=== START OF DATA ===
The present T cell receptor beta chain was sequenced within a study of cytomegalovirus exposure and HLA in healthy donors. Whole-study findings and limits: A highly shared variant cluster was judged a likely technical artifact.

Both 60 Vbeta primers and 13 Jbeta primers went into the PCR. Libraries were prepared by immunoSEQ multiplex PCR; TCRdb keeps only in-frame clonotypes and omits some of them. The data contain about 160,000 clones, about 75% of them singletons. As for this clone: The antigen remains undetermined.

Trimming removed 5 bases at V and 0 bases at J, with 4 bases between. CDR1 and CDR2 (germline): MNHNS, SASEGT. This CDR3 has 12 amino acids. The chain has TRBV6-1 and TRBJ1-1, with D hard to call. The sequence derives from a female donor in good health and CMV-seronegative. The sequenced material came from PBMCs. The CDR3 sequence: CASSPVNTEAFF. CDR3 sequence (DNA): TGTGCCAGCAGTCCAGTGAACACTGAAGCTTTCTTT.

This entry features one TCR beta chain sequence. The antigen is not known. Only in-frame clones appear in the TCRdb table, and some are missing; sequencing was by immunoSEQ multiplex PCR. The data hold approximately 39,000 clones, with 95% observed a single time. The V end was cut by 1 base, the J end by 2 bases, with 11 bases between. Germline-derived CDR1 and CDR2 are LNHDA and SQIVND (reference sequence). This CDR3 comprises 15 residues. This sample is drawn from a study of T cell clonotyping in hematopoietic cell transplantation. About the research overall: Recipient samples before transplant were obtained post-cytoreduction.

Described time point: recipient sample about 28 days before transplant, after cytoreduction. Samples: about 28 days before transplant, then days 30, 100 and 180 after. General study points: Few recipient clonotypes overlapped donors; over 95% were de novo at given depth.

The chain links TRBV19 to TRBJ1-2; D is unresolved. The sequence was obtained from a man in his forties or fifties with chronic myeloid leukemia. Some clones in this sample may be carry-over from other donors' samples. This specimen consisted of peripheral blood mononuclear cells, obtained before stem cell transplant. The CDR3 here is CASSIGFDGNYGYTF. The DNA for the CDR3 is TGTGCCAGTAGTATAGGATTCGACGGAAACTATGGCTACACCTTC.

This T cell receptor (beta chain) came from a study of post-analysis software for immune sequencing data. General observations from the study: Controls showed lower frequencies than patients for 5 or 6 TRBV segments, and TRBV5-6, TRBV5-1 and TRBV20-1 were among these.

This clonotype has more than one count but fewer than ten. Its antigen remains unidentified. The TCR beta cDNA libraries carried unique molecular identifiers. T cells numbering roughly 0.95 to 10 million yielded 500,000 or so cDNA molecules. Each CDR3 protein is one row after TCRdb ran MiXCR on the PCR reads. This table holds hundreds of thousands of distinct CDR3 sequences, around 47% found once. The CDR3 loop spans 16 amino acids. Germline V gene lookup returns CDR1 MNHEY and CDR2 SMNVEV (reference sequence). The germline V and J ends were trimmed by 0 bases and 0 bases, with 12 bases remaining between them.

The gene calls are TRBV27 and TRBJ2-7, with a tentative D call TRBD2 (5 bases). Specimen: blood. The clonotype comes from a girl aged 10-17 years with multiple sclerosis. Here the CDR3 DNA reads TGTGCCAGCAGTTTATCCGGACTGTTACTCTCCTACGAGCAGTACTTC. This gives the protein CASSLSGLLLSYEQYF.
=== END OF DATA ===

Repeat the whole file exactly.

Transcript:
The present T cell receptor beta chain was sequenced within a study of cytomegalovirus exposure and HLA in healthy donors. Whole-study findings and limits: A highly shared variant cluster was judged a likely technical artifact.

Both 60 Vbeta primers and 13 Jbeta primers went into the PCR. Libraries were prepared by immunoSEQ multiplex PCR; TCRdb keeps only in-frame clonotypes and omits some of them. The data contain about 160,000 clones, about 75% of them singletons. As for this clone: The antigen remains undetermined.

Trimming removed 5 bases at V and 0 bases at J, with 4 bases between. CDR1 and CDR2 (germline): MNHNS, SASEGT. This CDR3 has 12 amino acids. The chain has TRBV6-1 and TRBJ1-1, with D hard to call. The sequence derives from a female donor in good health and CMV-seronegative. The sequenced material came from PBMCs. The CDR3 sequence: CASSPVNTEAFF. CDR3 sequence (DNA): TGTGCCAGCAGTCCAGTGAACACTGAAGCTTTCTTT.

This entry features one TCR beta chain sequence. The antigen is not known. Only in-frame clones appear in the TCRdb table, and some are missing; sequencing was by immunoSEQ multiplex PCR. The data hold approximately 39,000 clones, with 95% observed a single time. The V end was cut by 1 base, the J end by 2 bases, with 11 bases between. Germline-derived CDR1 and CDR2 are LNHDA and SQIVND (reference sequence). This CDR3 comprises 15 residues. This sample is drawn from a study of T cell clonotyping in hematopoietic cell transplantation. About the research overall: Recipient samples before transplant were obtained post-cytoreduction.

Described time point: recipient sample about 28 days before transplant, after cytoreduction. Samples: about 28 days before transplant, then days 30, 100 and 180 after. General study points: Few recipient clonotypes overlapped donors; over 95% were de novo at given depth.

The chain links TRBV19 to TRBJ1-2; D is unresolved. The sequence was obtained from a man in his forties or fifties with chronic myeloid leukemia. Some clones in this sample may be carry-over from other donors' samples. This specimen consisted of peripheral blood mononuclear cells, obtained before stem cell transplant. The CDR3 here is CASSIGFDGNYGYTF. The DNA for the CDR3 is TGTGCCAGTAGTATAGGATTCGACGGAAACTATGGCTACACCTTC.

This T cell receptor (beta chain) came from a study of post-analysis software for immune sequencing data. General observations from the study: Controls showed lower frequencies than patients for 5 or 6 TRBV segments, and TRBV5-6, TRBV5-1 and TRBV20-1 were among these.

This clonotype has more than one count but fewer than ten. Its antigen remains unidentified. The TCR beta cDNA libraries carried unique molecular identifiers. T cells numbering roughly 0.95 to 10 million yielded 500,000 or so cDNA molecules. Each CDR3 protein is one row after TCRdb ran MiXCR on the PCR reads. This table holds hundreds of thousands of distinct CDR3 sequences, around 47% found once. The CDR3 loop spans 16 amino acids. Germline V gene lookup returns CDR1 MNHEY and CDR2 SMNVEV (reference sequence). The germline V and J ends were trimmed by 0 bases and 0 bases, with 12 bases remaining between them.

The gene calls are TRBV27 and TRBJ2-7, with a tentative D call TRBD2 (5 bases). Specimen: blood. The clonotype comes from a girl aged 10-17 years with multiple sclerosis. Here the CDR3 DNA reads TGTGCCAGCAGTTTATCCGGACTGTTACTCTCCTACGAGCAGTACTTC. This gives the protein CASSLSGLLLSYEQYF.